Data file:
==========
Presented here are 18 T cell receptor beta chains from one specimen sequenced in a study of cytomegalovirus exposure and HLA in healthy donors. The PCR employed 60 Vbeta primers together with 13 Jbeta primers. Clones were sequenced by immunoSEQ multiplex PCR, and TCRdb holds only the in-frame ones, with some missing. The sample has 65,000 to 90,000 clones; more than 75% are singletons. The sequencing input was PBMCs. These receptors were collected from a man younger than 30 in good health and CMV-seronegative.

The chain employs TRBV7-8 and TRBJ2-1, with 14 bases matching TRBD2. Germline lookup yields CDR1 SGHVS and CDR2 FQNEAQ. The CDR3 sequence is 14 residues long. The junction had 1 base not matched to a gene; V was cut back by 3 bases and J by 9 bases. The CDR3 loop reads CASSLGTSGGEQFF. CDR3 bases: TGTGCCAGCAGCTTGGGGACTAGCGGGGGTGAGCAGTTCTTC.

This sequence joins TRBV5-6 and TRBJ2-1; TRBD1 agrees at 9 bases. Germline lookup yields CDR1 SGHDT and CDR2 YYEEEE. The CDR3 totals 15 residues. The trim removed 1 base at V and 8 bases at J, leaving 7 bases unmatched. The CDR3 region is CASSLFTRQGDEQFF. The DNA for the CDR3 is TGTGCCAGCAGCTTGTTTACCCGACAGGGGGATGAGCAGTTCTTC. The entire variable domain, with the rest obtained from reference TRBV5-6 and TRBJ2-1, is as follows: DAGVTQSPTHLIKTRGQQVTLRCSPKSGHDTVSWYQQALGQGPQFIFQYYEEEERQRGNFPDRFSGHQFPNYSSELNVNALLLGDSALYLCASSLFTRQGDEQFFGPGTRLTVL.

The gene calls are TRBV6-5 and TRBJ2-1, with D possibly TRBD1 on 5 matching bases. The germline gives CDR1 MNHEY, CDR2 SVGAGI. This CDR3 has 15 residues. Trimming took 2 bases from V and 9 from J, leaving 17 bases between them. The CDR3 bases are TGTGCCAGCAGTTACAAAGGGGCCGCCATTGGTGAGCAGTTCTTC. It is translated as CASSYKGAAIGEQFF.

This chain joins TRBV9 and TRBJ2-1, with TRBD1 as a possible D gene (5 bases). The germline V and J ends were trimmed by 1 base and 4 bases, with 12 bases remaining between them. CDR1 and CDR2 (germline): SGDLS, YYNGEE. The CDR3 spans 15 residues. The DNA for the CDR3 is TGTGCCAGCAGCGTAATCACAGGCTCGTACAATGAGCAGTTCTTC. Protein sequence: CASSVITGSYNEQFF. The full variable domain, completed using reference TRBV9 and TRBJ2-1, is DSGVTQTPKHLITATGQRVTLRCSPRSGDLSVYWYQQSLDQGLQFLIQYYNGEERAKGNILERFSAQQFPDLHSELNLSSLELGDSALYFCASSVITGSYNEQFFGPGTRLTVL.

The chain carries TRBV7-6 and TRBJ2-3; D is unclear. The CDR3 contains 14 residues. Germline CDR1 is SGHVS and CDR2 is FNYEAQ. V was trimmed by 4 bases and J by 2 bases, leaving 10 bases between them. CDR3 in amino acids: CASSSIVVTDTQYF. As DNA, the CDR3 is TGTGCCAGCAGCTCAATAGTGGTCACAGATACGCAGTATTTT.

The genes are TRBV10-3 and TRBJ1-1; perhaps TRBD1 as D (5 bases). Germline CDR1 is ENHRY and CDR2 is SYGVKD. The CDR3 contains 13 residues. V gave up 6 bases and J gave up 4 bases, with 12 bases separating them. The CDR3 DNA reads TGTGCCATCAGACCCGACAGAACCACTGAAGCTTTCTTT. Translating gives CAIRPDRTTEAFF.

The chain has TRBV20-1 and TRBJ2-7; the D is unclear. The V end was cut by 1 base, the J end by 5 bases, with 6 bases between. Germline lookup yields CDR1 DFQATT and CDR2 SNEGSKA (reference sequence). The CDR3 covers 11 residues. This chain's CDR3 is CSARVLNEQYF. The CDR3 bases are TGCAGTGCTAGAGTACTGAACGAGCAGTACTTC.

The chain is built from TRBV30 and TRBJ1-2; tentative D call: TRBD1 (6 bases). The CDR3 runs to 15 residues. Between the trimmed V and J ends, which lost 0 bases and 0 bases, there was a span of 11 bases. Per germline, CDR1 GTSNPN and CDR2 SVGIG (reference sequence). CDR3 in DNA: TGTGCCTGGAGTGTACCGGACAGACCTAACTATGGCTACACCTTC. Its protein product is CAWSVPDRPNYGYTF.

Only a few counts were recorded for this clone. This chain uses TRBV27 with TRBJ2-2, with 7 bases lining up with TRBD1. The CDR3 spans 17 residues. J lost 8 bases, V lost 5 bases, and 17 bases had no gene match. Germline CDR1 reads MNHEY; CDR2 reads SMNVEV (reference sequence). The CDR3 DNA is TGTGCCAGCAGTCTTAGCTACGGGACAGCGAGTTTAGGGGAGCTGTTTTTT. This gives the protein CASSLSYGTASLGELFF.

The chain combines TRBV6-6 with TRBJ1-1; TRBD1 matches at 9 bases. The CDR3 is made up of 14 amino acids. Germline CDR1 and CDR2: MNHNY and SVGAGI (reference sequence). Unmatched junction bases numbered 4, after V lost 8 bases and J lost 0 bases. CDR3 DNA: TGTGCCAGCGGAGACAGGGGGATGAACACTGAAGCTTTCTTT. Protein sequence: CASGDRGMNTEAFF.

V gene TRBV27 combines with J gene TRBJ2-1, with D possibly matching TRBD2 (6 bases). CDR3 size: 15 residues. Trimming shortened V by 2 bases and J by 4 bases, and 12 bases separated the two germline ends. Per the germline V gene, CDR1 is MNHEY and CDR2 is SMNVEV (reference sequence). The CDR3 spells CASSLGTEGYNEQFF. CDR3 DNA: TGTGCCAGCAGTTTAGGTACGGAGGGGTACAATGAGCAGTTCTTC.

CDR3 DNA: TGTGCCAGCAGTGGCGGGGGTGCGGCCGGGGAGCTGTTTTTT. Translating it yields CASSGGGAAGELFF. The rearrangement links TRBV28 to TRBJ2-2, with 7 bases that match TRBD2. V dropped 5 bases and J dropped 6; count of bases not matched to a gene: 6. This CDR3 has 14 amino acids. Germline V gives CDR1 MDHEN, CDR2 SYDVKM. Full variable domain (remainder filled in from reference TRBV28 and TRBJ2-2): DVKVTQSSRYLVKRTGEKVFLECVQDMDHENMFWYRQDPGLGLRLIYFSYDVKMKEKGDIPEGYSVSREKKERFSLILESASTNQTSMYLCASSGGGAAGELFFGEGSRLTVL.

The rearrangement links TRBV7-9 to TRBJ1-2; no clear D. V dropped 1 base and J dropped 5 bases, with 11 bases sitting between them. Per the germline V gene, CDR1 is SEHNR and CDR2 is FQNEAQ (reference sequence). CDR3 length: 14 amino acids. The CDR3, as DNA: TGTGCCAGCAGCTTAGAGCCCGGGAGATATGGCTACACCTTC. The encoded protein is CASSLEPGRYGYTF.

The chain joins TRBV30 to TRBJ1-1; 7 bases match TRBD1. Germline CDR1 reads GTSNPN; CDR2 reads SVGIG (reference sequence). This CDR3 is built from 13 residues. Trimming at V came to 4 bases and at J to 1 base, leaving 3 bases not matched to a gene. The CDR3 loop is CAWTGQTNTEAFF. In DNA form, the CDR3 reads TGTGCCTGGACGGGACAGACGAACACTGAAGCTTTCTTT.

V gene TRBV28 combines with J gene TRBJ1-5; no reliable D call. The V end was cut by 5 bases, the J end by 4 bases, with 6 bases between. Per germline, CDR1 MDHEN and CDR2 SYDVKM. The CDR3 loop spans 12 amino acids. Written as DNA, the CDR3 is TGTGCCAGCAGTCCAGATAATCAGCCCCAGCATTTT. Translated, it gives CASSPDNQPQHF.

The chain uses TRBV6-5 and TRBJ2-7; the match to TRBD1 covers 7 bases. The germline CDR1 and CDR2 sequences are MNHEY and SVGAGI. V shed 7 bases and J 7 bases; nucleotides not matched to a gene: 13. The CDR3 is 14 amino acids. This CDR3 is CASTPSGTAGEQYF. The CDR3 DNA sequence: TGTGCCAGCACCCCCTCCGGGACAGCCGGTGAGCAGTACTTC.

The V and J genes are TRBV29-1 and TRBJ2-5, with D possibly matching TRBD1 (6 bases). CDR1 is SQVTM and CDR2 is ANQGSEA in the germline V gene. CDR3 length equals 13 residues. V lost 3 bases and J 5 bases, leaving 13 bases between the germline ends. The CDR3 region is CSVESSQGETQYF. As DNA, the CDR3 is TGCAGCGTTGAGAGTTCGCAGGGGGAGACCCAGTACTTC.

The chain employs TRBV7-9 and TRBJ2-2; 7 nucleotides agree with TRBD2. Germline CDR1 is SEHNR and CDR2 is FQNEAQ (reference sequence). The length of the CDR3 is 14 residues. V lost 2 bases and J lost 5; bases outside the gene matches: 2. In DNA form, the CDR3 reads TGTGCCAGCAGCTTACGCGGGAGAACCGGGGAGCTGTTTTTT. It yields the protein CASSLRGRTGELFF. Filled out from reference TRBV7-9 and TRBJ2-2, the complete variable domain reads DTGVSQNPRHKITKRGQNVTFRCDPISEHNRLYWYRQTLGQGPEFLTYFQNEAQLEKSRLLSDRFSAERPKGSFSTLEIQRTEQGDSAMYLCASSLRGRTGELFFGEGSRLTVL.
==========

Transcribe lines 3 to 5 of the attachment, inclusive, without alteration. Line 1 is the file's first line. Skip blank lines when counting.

This sequence joins TRBV5-6 and TRBJ2-1; TRBD1 agrees at 9 bases. Germline lookup yields CDR1 SGHDT and CDR2 YYEEEE. The CDR3 totals 15 residues. The trim removed 1 base at V and 8 bases at J, leaving 7 bases unmatched. The CDR3 region is CASSLFTRQGDEQFF. The DNA for the CDR3 is TGTGCCAGCAGCTTGTTTACCCGACAGGGGGATGAGCAGTTCTTC. The entire variable domain, with the rest obtained from reference TRBV5-6 and TRBJ2-1, is as follows: DAGVTQSPTHLIKTRGQQVTLRCSPKSGHDTVSWYQQALGQGPQFIFQYYEEEERQRGNFPDRFSGHQFPNYSSELNVNALLLGDSALYLCASSLFTRQGDEQFFGPGTRLTVL.

The gene calls are TRBV6-5 and TRBJ2-1, with D possibly TRBD1 on 5 matching bases. The germline gives CDR1 MNHEY, CDR2 SVGAGI. This CDR3 has 15 residues. Trimming took 2 bases from V and 9 from J, leaving 17 bases between them. The CDR3 bases are TGTGCCAGCAGTTACAAAGGGGCCGCCATTGGTGAGCAGTTCTTC. It is translated as CASSYKGAAIGEQFF.

This chain joins TRBV9 and TRBJ2-1, with TRBD1 as a possible D gene (5 bases). The germline V and J ends were trimmed by 1 base and 4 bases, with 12 bases remaining between them. CDR1 and CDR2 (germline): SGDLS, YYNGEE. The CDR3 spans 15 residues. The DNA for the CDR3 is TGTGCCAGCAGCGTAATCACAGGCTCGTACAATGAGCAGTTCTTC. Protein sequence: CASSVITGSYNEQFF. The full variable domain, completed using reference TRBV9 and TRBJ2-1, is DSGVTQTPKHLITATGQRVTLRCSPRSGDLSVYWYQQSLDQGLQFLIQYYNGEERAKGNILERFSAQQFPDLHSELNLSSLELGDSALYFCASSVITGSYNEQFFGPGTRLTVL.